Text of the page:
• Asbestos' brittle, smooth-surfaced fibres are difficult to spin, tending to slip past each other unless blended with a rough-surfaced fibre, such as cotton , which typically makes up 10-25 percent of the blend. (britannica.com)
  • Reports of the harmful effects of asbestos fibres on human health caused increasing concern beginning in the 1970s, however. (britannica.com)
  • Employees in many different industries other than the asbestos mining industry were exposed to asbestos fibres. (hubpages.com)
  • The level of friability determines the amount of asbestos fibres that can be released into the atmosphere and cause health problems when people inhale these fibres. (hubpages.com)
  • Specifically, any waste streams having asbestos (dust and fibres) as constituents are controlled (Item Y36). (wikipedia.org)
  • insulation
  • Asbestos fibre is heat- and chemical-resistant, a flame-retardant, has exceptional insulation properties, absorbs sound, is flexible and has a very high tensile strength. (hubpages.com)
  • Asbestos is found in plumbing, insulation, building materials and many other products. (mesotheliomanews.ga)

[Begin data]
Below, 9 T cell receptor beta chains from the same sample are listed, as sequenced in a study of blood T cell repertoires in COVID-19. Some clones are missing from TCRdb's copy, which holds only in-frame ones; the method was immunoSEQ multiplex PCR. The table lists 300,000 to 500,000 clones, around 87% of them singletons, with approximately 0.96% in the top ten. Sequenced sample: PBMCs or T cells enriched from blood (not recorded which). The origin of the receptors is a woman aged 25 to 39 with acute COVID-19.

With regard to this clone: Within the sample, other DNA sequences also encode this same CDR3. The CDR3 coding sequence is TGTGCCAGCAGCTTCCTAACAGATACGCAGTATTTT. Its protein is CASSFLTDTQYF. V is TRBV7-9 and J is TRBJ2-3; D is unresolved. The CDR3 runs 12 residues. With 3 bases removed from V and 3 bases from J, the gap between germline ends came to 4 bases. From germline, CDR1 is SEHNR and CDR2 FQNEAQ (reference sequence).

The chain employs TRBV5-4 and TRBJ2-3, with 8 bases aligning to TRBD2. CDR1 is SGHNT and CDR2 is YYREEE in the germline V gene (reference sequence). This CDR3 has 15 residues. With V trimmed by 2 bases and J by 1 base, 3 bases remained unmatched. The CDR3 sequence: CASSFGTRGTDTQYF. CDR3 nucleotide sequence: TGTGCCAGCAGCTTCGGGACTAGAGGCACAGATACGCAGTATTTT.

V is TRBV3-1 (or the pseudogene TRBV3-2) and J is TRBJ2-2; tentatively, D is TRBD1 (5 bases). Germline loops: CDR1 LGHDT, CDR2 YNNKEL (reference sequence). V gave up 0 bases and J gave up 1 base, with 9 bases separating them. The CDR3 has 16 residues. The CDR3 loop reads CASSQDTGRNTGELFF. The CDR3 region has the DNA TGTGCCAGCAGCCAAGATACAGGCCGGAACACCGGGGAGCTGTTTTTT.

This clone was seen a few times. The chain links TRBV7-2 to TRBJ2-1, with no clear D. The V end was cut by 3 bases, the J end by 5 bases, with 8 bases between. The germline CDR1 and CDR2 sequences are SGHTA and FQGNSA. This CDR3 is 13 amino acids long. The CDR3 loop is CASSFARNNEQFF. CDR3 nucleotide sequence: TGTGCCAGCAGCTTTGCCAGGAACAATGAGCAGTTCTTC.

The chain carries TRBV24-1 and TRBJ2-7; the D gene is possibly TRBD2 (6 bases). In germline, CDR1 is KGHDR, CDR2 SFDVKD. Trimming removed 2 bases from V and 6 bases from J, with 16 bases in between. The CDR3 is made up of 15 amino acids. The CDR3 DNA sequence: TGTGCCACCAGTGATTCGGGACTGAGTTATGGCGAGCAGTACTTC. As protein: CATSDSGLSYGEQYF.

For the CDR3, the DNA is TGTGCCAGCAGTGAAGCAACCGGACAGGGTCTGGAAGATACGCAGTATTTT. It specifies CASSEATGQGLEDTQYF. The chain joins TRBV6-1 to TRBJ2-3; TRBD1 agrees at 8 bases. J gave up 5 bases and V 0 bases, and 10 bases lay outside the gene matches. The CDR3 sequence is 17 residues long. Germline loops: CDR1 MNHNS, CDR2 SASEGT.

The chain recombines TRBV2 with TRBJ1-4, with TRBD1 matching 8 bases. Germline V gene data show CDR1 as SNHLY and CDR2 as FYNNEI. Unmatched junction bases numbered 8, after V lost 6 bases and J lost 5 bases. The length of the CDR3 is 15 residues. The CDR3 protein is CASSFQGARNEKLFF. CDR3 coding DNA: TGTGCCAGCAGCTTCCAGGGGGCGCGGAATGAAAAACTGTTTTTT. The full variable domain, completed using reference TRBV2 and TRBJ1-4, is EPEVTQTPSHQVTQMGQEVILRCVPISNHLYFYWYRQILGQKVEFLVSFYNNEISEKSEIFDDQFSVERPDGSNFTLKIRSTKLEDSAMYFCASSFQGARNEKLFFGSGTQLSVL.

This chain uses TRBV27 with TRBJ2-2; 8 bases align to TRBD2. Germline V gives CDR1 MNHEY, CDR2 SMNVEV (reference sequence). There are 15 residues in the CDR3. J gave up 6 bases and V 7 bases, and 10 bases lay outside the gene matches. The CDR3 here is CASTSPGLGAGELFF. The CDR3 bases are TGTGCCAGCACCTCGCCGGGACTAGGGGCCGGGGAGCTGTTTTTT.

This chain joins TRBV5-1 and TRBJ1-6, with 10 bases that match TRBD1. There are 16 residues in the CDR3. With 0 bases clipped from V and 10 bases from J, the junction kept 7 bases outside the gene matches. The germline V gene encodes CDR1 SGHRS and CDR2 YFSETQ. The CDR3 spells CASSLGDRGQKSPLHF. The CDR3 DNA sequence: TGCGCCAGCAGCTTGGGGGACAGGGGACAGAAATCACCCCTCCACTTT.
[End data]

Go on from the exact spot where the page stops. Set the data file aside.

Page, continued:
• More than 700,000 schools and buildings in the United States today contain asbestos insulation as reported by the US Environmental Protection Agency. (mesotheliomanews.ga)
  • Risk jobs most affected are miners, factory workers, railroad workers, shipbuilding and construction workers - especially those who install equipment containing asbestos insulation. (mesotheliomanews.ga)
  • Products derived from minerals include asbestos insulation board, ceiling tiles and casings for water service. (mesotheliomanews.ga)
  • For these reasons, asbestos has been widely used in many industries and a variety of building construction materials for insulation and as a fire-retardant. (mesothelioma-cancer.com)
  • Construction companies used asbestos for roofing, fire proofing, sound absorption and insulation. (mesothelioma-cancer.com)
  • Asbestos Control Inc.'s Edward Zalig holds a pile of asbestos cleaned out from pipe insulation in Elk Grove Village, Ill. (howstuffworks.com)